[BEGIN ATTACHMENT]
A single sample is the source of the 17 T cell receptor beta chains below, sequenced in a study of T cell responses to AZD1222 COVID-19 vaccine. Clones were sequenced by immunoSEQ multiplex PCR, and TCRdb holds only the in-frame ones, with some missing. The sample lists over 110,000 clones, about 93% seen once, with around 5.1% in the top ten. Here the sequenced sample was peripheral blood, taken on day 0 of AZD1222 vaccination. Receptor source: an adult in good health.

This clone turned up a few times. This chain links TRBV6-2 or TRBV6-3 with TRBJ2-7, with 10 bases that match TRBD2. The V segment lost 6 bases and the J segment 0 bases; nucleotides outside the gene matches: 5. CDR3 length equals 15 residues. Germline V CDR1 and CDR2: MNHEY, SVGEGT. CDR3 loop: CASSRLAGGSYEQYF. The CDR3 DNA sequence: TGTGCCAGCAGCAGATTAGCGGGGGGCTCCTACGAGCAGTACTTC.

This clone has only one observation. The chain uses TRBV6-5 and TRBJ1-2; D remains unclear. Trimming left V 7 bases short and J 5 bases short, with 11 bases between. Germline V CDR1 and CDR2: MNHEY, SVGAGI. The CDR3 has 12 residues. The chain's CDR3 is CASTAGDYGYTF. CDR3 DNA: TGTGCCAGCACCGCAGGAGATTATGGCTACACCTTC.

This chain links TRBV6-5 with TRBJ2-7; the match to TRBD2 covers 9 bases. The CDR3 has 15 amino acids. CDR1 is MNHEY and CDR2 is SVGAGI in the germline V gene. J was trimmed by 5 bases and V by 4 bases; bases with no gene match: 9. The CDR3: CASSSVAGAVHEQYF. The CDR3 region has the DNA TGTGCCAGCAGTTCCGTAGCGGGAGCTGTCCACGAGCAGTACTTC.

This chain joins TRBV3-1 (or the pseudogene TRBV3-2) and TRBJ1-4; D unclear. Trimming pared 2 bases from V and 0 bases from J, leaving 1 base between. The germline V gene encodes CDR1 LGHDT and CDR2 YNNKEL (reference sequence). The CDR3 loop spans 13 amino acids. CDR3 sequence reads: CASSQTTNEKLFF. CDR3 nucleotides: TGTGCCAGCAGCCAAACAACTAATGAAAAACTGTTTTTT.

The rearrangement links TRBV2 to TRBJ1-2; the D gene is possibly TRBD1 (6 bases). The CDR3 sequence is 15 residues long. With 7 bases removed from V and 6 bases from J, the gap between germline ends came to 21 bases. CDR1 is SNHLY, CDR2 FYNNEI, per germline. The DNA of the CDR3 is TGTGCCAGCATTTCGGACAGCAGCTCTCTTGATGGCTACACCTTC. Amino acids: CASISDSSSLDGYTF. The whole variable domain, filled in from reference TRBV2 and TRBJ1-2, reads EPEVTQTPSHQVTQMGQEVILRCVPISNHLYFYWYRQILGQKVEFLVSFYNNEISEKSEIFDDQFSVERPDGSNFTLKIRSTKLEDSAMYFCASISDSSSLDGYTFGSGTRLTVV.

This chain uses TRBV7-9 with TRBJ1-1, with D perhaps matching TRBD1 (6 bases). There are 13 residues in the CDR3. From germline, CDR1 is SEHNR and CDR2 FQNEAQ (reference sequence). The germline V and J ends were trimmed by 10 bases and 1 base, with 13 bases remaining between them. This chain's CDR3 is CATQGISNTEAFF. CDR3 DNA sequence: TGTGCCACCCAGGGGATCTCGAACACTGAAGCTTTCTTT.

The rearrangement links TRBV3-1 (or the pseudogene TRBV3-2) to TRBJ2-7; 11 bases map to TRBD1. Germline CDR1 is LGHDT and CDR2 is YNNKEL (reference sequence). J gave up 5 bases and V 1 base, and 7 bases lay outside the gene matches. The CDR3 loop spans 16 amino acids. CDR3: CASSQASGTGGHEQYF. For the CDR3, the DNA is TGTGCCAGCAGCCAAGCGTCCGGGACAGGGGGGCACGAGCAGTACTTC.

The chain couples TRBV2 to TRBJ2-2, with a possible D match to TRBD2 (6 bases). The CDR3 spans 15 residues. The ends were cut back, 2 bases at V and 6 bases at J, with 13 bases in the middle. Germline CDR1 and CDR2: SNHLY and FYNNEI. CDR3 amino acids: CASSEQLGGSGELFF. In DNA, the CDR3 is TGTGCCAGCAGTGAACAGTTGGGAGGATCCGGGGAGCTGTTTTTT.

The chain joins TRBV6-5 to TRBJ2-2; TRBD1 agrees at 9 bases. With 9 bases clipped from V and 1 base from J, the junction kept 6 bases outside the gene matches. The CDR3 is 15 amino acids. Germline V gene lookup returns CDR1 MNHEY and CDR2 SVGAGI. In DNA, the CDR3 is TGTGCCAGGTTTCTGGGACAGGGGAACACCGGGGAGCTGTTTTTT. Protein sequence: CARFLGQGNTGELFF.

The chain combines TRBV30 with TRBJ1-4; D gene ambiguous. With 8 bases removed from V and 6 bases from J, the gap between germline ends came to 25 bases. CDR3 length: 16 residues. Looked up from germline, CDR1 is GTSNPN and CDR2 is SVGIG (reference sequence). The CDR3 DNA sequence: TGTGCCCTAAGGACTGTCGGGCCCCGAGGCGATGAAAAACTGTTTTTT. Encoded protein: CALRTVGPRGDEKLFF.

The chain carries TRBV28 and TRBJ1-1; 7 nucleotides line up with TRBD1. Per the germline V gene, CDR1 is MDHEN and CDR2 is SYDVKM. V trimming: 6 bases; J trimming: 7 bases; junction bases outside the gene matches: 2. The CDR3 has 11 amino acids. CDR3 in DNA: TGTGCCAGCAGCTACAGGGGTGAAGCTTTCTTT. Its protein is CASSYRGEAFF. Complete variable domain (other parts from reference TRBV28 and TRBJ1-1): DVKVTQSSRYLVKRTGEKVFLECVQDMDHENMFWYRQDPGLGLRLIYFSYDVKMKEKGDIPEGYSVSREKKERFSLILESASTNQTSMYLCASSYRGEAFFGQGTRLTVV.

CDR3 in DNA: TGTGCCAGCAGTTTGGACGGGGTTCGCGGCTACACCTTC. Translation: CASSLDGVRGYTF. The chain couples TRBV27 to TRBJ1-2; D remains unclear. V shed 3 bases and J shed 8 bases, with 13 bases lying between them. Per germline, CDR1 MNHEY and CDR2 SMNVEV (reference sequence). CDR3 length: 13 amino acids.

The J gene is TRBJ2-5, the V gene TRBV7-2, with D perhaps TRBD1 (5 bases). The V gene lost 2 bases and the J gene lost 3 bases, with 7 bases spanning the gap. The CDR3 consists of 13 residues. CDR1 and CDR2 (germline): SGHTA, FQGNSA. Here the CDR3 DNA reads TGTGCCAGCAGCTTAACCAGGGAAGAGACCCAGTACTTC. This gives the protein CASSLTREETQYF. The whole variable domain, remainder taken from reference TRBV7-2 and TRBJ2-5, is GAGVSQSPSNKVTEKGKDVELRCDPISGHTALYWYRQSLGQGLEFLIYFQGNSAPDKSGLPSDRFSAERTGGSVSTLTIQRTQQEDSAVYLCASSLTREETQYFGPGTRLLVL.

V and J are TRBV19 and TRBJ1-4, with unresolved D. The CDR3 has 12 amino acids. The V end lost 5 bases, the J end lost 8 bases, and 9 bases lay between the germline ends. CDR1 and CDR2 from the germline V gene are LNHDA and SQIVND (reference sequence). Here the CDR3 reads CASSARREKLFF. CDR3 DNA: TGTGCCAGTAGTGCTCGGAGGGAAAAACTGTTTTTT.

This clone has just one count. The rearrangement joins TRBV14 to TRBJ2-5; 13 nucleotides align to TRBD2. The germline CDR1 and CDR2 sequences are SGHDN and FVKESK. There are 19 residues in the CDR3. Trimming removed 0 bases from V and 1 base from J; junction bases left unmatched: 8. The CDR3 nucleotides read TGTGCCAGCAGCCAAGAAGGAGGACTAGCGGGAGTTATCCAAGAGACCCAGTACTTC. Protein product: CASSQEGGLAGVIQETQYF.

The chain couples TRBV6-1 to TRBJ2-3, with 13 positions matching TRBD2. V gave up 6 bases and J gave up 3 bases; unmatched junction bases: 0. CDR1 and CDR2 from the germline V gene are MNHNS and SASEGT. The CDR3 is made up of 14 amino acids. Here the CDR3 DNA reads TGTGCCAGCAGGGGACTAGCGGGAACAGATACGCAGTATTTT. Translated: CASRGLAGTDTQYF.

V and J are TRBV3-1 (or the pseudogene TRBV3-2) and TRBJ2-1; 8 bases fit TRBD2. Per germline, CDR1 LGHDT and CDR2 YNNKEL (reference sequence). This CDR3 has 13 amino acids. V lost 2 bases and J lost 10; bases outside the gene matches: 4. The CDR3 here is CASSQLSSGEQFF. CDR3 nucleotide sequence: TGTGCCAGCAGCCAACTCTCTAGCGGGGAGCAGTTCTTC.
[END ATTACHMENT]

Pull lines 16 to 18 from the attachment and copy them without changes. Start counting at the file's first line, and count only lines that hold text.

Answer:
This clone has just one count. The rearrangement joins TRBV14 to TRBJ2-5; 13 nucleotides align to TRBD2. The germline CDR1 and CDR2 sequences are SGHDN and FVKESK. There are 19 residues in the CDR3. Trimming removed 0 bases from V and 1 base from J; junction bases left unmatched: 8. The CDR3 nucleotides read TGTGCCAGCAGCCAAGAAGGAGGACTAGCGGGAGTTATCCAAGAGACCCAGTACTTC. Protein product: CASSQEGGLAGVIQETQYF.

The chain couples TRBV6-1 to TRBJ2-3, with 13 positions matching TRBD2. V gave up 6 bases and J gave up 3 bases; unmatched junction bases: 0. CDR1 and CDR2 from the germline V gene are MNHNS and SASEGT. The CDR3 is made up of 14 amino acids. Here the CDR3 DNA reads TGTGCCAGCAGGGGACTAGCGGGAACAGATACGCAGTATTTT. Translated: CASRGLAGTDTQYF.

V and J are TRBV3-1 (or the pseudogene TRBV3-2) and TRBJ2-1; 8 bases fit TRBD2. Per germline, CDR1 LGHDT and CDR2 YNNKEL (reference sequence). This CDR3 has 13 amino acids. V lost 2 bases and J lost 10; bases outside the gene matches: 4. The CDR3 here is CASSQLSSGEQFF. CDR3 nucleotide sequence: TGTGCCAGCAGCCAACTCTCTAGCGGGGAGCAGTTCTTC.